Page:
CARBONDALE — For the past 30 years or more, a small minority in Burma has been persecuted, seen their homes and village destroyed and tortured and murdered, because their home base is land that the government deems valuable and wants.
Only recently have the atrocities against them began to be publicly disclosed: burning of villages, murders of children, rape of women, leading the United Nations official to call it “a textbook example of ethnic cleansing.”
To bring awareness to the plight of these people and to help raise funds for those who are refugees and in the process of being resettled, a local mosque is hosting a peace rally and march Saturday in Carbondale. The rally begins at 11 a.m. at the Carbondale Muslim Center (Masjid Al-nour), 530 N. Wall St., and will include a march to the Carbondale Town Square, near 120 N. Illinois Ave.
The community is invited to attend and participate.
The rally's organizer, Mohtashim Shamsi, said the event was about uncovering the "Burmese apartheid."
"(Some) 400,000 Rohingya have fled to Bangladesh in the last three weeks," Shamsi said. "Their villages were burnt over a 100-kilometer stretch.Their nationality (was) revoked in 1982; since then, they are stateless. We want people to know the injustice going in the land where the president is a Nobel Peace prize winner."
Aung San Suu Kyi, the country's State Counsellor, was awarded the Nobel Peace Prize in 1991.
Myanmar is at the bottom edge of the continent of Asia, south of China and sandwiched between Bangladesh and India to its west and Thailand and Laos to its east. The country is also known as Burma and has a population of about 55 million, about 88 percent of whom are Buddhist; 6.2 percent of whom are Christian; and 4.3 percent Muslim, according to the CIA World Factbook.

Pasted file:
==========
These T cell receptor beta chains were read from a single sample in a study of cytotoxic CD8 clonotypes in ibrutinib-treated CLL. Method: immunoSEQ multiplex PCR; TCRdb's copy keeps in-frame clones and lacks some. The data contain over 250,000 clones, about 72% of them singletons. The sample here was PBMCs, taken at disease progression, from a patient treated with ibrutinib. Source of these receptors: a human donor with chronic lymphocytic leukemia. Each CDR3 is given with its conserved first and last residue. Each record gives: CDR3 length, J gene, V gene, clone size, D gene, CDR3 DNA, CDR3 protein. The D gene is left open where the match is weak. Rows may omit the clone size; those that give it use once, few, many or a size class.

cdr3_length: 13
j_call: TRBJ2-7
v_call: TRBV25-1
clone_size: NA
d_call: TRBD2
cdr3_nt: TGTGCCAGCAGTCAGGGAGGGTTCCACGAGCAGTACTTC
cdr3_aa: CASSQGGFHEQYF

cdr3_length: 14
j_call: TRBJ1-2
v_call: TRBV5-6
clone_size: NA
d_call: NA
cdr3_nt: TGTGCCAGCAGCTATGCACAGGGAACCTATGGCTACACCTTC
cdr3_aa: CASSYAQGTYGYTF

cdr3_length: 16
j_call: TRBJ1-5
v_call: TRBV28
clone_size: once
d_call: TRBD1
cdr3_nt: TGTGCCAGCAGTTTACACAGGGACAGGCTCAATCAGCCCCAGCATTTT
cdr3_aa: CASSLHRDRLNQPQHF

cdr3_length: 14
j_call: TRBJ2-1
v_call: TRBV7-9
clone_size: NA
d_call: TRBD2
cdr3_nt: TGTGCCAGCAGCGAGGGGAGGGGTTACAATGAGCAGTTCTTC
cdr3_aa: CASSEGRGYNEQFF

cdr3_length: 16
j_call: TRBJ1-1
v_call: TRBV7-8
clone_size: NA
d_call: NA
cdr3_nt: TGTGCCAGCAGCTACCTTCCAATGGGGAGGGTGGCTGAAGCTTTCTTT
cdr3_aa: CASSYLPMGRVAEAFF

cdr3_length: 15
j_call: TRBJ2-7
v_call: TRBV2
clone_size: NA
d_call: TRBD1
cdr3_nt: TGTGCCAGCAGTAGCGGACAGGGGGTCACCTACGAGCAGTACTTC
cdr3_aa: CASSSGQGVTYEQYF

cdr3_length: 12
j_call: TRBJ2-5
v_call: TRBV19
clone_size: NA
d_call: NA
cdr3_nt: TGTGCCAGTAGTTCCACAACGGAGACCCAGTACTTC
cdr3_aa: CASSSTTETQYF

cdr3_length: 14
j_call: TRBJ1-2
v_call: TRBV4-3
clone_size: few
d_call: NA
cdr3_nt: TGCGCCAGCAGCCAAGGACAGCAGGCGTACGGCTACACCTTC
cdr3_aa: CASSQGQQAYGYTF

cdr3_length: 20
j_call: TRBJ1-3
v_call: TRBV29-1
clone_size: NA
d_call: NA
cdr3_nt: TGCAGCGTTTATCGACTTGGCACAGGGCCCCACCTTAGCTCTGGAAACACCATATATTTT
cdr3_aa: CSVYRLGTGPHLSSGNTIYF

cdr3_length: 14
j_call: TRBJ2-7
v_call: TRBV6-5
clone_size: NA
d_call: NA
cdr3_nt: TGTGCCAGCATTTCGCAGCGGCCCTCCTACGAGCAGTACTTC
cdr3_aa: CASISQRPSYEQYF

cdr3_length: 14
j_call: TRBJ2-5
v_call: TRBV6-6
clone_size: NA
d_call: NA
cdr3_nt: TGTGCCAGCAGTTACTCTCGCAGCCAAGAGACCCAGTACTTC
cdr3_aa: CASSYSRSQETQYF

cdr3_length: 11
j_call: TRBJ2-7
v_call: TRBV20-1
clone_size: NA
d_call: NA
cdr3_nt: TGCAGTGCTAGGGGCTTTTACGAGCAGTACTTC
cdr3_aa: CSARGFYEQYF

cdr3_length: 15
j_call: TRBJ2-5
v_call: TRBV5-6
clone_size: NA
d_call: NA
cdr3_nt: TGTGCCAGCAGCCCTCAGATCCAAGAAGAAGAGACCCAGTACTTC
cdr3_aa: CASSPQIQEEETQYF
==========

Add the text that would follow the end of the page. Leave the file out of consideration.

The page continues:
The vast majority of the Rohingya live in Rakhine State, a sliver of land on the country's southwestern coast.
This past May, local resident Sumera Makhdoom said she, her family and others from this area visited a Rohingya cultural center in Chicago, where they met people who had fled the violence in their homeland. There, she said staff showed maps indicating how, over time, the Rohingya had been displaced from their homeland.
She said there was not any Rohingya living in the Southern Illinois area. She said those she met at the facility in Chicago have been seeking asylum for years.
The government has accused the Rohingya of working with al-Qaida or ISIS, Muslim terrorist organizations.
"It’s all political … (a) fight over resources, it come down to that," she said.